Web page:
The resurgence of full-motion video games, particularly from publisher Wales Interactive, has been a lot of fun to see over the past decade. Not only have these games retained the signature charm of the genre, but they’ve also been solid gaming experience rather than falling into “so bad it’s good” territory. The pandemic dating game Five Dates became a surprise hit for the studio and now serves as an intriguing time capsule of virtual dating during the times of COVID. Now the publisher is back with a more ambitious successor called Ten Dates, which features two protagonists, same-sex relationship paths, and more variety thanks to the move to in-person dating.
Director Paul Rachid, who previously helmed Five Dates and The Complex, returns for the sequel, which largely retains the format of the original game. Playing as either Misha or Ryan, you go on a series of speed dates, make connections with potential suitors, and then determine who to pursue. It makes the game quite replayable as there are ten relationships that can either go well or awry depending on your choices.
Both Rosie Day’s Misha and Charlie Maher’s Ryan are incredibly charming and likable, which is a key component in the player actually wanting them to find the right match. There are lots of ways to play Ten Dates, whether you use the protagonists as a self-insert and go after your own type, want to role-play as a jerk, or are just there to see all of the many interactions. Yet no matter how you play, it’s all enjoyable due to the well-framed shots and charming dialogue.
While it’s full of entertaining moments, it’s the more emotional and harder-hitting story beats that make Ten Dates an interesting and rewarding experience. Each of the dates typically fall into a trope — there are female athletes, jocks, tech geeks, etc. — but each character is properly fleshed out. As the dates progress, you’re able to learn more about each person’s backstory along with some surprising revelations, such as the crude Bash having dealt with more heartbreak than most could imagine. Uncovering the layers to each character is one of the real joys of the game and serves as a reminder not to place people into convenient categories since everyone is unique.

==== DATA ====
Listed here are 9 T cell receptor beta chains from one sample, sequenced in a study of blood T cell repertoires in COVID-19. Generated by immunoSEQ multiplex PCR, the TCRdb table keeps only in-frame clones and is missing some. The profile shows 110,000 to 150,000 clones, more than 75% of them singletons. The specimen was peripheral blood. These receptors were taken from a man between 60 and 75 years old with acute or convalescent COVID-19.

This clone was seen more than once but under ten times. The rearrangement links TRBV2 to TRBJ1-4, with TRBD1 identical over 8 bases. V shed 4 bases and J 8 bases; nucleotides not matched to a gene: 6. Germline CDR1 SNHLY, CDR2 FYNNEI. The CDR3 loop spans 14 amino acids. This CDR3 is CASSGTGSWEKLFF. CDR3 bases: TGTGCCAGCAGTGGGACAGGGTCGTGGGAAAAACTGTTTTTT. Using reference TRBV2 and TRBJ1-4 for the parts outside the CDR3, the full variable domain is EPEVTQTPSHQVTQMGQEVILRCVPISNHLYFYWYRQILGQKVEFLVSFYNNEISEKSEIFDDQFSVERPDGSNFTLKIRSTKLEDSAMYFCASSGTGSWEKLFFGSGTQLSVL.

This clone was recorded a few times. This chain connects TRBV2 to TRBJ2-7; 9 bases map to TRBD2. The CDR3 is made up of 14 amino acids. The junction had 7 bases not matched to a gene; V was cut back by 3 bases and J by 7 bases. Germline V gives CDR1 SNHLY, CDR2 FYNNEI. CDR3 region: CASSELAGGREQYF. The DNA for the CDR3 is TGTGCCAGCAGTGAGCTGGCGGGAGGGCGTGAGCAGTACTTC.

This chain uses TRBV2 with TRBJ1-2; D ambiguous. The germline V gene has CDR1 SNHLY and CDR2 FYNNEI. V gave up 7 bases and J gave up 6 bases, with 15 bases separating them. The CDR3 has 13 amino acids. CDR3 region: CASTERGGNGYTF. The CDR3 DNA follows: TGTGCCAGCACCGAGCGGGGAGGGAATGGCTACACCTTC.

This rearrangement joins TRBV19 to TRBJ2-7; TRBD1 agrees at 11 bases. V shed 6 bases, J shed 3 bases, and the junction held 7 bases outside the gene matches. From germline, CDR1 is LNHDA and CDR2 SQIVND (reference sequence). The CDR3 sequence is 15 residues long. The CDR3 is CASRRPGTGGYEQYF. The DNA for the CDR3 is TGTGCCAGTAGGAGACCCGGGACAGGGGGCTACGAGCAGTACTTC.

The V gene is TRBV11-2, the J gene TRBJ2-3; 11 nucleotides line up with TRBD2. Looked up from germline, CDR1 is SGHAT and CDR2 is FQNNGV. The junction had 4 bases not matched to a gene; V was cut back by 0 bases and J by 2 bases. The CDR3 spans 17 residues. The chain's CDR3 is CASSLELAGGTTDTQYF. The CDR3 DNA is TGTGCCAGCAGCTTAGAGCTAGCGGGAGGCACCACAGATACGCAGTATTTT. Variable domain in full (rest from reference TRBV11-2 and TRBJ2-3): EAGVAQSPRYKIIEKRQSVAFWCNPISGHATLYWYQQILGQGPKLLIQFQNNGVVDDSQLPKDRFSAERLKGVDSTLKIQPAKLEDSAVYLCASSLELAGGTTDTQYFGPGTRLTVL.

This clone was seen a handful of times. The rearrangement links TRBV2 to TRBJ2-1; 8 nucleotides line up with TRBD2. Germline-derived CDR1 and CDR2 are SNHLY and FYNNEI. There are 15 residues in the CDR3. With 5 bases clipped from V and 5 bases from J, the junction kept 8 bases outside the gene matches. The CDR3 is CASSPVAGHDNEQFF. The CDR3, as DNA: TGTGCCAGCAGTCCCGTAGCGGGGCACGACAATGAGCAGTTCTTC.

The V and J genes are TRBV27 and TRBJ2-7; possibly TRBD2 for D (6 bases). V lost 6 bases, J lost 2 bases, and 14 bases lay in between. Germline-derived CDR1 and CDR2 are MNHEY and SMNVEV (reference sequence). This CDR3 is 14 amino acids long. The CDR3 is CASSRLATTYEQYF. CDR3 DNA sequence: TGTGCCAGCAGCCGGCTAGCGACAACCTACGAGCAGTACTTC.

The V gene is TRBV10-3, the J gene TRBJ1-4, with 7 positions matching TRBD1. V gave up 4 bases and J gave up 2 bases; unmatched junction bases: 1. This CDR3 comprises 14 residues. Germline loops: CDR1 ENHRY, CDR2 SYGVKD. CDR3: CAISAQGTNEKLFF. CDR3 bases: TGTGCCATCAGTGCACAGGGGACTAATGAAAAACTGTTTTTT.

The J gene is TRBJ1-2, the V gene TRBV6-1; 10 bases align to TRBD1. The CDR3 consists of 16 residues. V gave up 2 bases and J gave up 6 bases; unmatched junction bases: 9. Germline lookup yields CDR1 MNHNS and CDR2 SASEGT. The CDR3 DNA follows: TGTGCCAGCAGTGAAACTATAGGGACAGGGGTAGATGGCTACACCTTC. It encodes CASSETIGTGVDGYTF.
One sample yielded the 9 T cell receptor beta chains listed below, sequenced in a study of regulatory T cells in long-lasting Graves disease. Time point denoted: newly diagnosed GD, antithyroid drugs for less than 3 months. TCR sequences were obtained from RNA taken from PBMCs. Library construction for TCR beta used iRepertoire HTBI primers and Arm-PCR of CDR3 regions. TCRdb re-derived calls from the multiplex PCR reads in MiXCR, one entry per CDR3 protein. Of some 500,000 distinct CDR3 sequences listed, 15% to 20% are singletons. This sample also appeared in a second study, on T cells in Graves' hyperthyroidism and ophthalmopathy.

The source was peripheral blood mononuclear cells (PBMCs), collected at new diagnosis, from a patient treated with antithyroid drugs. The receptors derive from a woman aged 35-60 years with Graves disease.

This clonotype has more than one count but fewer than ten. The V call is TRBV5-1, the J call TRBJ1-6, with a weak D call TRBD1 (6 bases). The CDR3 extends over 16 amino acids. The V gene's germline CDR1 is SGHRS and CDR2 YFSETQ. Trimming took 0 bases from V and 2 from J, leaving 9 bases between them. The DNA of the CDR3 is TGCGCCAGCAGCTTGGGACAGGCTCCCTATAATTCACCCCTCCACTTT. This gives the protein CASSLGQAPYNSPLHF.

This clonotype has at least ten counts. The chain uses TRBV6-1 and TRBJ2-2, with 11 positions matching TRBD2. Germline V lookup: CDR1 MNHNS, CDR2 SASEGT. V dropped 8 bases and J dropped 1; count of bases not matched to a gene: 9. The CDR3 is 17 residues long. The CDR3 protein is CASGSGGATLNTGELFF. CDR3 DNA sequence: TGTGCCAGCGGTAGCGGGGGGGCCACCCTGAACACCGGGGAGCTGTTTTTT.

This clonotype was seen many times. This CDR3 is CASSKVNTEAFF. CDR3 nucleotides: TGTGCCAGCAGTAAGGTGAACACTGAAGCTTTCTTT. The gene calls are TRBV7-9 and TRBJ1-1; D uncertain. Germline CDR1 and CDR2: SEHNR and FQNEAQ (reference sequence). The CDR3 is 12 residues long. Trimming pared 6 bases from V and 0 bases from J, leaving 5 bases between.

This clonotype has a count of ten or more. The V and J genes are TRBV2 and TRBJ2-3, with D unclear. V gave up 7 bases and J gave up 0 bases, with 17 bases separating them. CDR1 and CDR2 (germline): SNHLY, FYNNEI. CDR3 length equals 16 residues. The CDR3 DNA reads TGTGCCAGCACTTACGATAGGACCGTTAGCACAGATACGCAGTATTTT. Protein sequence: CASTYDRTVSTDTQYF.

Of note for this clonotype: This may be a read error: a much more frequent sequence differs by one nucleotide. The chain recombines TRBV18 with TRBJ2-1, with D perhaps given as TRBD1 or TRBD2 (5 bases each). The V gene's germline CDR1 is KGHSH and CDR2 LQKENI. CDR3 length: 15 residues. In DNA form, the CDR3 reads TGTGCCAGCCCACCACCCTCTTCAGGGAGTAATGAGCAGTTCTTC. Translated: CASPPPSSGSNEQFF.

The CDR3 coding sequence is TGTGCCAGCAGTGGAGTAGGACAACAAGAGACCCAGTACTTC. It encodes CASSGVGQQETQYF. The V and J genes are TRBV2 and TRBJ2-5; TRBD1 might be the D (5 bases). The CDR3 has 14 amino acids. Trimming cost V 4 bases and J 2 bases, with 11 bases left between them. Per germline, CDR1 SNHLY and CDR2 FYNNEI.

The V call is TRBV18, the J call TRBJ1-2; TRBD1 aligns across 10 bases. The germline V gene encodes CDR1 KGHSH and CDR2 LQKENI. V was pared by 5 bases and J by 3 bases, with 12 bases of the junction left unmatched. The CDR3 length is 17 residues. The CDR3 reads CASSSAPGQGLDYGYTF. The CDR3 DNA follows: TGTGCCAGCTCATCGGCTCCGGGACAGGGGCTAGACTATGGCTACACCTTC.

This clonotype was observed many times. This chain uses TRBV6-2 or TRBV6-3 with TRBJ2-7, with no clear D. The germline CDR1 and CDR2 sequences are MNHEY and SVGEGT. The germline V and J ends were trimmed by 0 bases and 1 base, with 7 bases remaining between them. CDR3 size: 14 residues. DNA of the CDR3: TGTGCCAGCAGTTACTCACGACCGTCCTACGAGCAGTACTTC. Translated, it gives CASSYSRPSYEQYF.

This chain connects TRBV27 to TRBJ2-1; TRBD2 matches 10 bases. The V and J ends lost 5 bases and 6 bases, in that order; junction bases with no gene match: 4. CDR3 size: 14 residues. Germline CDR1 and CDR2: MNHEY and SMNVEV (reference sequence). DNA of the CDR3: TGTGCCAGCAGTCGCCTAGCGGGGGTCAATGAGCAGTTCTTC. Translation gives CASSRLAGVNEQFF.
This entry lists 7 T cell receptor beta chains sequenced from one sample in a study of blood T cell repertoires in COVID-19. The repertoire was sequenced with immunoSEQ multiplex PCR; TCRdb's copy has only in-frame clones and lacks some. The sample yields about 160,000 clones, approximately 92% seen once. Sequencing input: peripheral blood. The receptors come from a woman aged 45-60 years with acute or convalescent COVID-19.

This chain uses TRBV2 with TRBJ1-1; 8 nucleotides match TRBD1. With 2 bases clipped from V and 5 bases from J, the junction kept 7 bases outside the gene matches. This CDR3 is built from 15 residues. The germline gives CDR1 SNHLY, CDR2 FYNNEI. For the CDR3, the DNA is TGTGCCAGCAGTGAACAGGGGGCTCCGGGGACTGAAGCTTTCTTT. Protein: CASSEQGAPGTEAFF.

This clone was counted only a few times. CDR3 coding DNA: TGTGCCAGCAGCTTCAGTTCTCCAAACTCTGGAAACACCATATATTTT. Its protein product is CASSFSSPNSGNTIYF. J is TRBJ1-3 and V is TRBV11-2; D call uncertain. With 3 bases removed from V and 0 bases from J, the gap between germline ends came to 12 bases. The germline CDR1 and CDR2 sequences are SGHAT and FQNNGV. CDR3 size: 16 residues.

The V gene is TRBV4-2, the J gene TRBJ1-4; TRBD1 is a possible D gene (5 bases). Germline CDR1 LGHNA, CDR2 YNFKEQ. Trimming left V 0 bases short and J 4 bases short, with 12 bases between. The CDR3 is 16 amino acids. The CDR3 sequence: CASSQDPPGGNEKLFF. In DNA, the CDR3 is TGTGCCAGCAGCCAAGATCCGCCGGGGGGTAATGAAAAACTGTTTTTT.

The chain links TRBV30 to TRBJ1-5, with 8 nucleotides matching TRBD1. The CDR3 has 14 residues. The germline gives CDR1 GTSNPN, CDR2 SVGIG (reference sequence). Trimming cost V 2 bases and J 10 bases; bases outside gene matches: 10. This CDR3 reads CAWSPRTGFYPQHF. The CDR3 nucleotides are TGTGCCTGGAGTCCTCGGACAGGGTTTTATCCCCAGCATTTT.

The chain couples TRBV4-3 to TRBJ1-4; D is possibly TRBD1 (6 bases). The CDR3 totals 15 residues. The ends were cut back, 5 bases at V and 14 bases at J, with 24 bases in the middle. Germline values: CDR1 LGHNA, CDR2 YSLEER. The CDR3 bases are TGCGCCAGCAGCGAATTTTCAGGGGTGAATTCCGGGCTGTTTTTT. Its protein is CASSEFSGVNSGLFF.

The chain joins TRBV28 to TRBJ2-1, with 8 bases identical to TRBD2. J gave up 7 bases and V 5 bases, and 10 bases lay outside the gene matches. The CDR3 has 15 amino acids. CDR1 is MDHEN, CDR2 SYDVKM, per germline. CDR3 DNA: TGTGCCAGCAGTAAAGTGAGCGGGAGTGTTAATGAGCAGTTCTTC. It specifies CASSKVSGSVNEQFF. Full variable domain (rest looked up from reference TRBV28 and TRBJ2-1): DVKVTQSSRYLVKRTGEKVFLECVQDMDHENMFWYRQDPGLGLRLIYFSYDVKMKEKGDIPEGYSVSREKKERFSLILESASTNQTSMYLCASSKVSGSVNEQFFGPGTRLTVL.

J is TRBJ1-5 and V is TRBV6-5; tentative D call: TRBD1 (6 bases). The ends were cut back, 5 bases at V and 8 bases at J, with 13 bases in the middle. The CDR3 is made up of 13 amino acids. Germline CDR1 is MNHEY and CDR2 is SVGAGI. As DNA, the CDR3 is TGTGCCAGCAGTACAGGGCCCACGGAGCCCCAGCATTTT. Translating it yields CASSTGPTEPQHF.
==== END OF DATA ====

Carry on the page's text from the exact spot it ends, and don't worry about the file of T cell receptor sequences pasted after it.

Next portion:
Ten Dates also thankfully has many quality-of-life upgrades when compared to Five Dates that make getting through the game and seeing all of its content much easier. For example, scenes you’ve already seen before can simply be skipped with the press of a button and you can easily avoid unnecessary dates if you just want to go down a specific person’s path on a subsequent playthrough. These are all thoughtful additions that make Ten Dates a better game than its predecessor, even if exploring post-pandemic dating isn’t quite as unique as what came before.
While Ten Dates loses some of the novelty of the original due to it escaping the confines of pandemic romance, it still manages to be a worthwhile exploration of dating through the lens of an FMV game. The acting is great all-around with Day and Maher really pulling their weight as charismatic protagonists with entertaining banter. Wales Interactive has once again delivered a solid interactive movie with plenty of replay value, which helps expand its ever-growing library of FMV gems.
As ComingSoon’s review policy explains, a score of 7.5 equates to “Good.” A successful piece of entertainment that is worth checking out, but it may not appeal to everyone.
Disclosure: The publisher provided a PS4 copy for our Ten Dates review. Reviewed on version 1.01.